February 26, 2018
Brief Thoughts on the Financial Regulatory System and Cybersecurity
Vice Chairman for Supervision Randal K. Quarles
At the Financial Services Roundtable 2018 Spring Conference, Washington, D.C.
Thank you very much for having me here at the Financial Services Roundtable's spring meeting. I am pleased to speak with you all about our financial regulatory system: both the broad principles that have been directing my approach to evaluating the regulatory system, as well as cybersecurity, which is a topic of great import to financial system participants and their regulators.
Efficiency, Transparency, and Simplicity of Regulation
As I have said before, we have an opportunity to improve the efficiency, transparency, and simplicity of regulation. We have spent the past decade building out and standing up the post-crisis regulatory regime, and as a result we have made critical gains. The financial system is undoubtedly stronger and safer. We have robust capital and liquidity levels, an effective stress testing regime, and improved resolvability of our largest firms.
But at the same time, it is our responsibility to ensure that those rules are effective. And if we identify rules that are not working as intended, we should make the necessary changes. With the benefit of hindsight and with the bulk of our work behind us, now is a natural and expected time to evaluate the effectiveness of that regime.
Our efforts toward implementing those principles are underway. Federal Reserve Board staff members continue the review that I have previously outlined. The goal is to consider the effect of past regulatory initiatives on the resiliency of our financial system, on credit availability and economic growth, and more broadly, their costs and benefits. I am confident that that review will reveal some clear ways that we can improve the core post-crisis reforms.
Let me now turn from regulation to supervision, and more specifically, to the topic of cybersecurity, which continues to be a high priority for the Federal Reserve. The Federal Reserve is committed to strategies that will result in measureable enhancements to the cyber resiliency of the financial sector. Given the dynamic and highly sophisticated nature of cyber risks, collaboration between the public sector and private sector toward identifying and managing these risks is imperative. While we know that successful cyber attacks are often connected to poor basic information technology hygiene, and firms must continue to devote resources to these basics, we also know that attackers always work to be a step ahead, and we need to prepare for cyber events.
Many of you provide services that are critical to maintaining the functionality of the financial system. Those critical services should be highly resilient. But at the same time, some of the solutions in place to improve the resiliency of those critical services may actually contribute to a cyber event. One example would be the replication of bad data across data centers. As the Federal Reserve thinks about its financial stability mandate, this concern will be a particular focus. Solutions will not come easily, but I am confident that with strong public and private efforts, solutions will emerge.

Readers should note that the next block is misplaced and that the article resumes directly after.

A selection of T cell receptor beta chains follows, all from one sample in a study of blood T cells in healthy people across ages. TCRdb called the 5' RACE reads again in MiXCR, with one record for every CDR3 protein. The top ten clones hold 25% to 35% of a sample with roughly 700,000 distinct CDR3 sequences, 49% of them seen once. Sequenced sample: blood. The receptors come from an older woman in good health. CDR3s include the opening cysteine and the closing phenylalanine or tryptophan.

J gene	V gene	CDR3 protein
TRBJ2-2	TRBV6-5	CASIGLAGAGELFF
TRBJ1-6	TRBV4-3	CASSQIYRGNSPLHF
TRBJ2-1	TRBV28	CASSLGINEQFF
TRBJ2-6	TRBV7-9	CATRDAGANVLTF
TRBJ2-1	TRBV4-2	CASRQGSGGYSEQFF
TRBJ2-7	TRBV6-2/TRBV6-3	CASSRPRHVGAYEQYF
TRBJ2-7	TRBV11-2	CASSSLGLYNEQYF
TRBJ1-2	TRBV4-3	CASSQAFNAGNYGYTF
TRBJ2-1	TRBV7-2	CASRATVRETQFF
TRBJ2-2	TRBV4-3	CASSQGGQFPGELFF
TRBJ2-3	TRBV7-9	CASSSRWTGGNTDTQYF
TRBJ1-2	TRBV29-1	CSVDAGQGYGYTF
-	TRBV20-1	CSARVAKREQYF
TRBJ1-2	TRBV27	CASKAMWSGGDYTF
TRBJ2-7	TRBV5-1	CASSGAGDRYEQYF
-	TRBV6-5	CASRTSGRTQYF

The Federal Reserve also focuses on the sharing of threat information and collaborates with a number of partners toward protective mechanisms. We work with other domestic agencies as well as international authorities, and we have partnerships between the public and private sectors to introduce and participate in programs that combat the increasingly frequent and sophisticated cyber threats.
Specifically, we collaborate with government and industry partners to plan and execute cybersecurity tabletop exercises focused on identifying areas where sector resilience and information sharing can be enhanced. We also participate in community and industry outreach forums and actively share threat intelligence with sector partners including the Financial Services Information Sharing and Analysis Center (FS-ISAC). And we encourage financial institutions to work collectively through arrangements such as FS-ISAC so that threat information can be shared promptly and effectively.
Collaboration among many stakeholders on cybersecurity is critical to progress. The Federal Reserve has been working with, and will continue to work with, other financial regulatory agencies on harmonizing cyber risk-management standards and regulatory expectations across the financial services sector.
Specifically, we are focused on aligning our expectations with existing best practices, such as the National Institute of Standards and Technology's Cybersecurity Framework, and identifying opportunities to further coordinate cyber risk supervisory activities for firms subject to the authority of multiple regulators. We support industry efforts to improve harmonization across the sector, which are complementary to achieving our regulatory safety and soundness goals.
The Federal Reserve continues to work toward improving both post-crisis regulation and our approach to cybersecurity. I hope that my intention to lay out the broad principles guiding us as we move forward was helpful. And while many of the areas will require additional work and may not have fast results, the Federal Reserve is committed to getting it right, and I look forward to those efforts.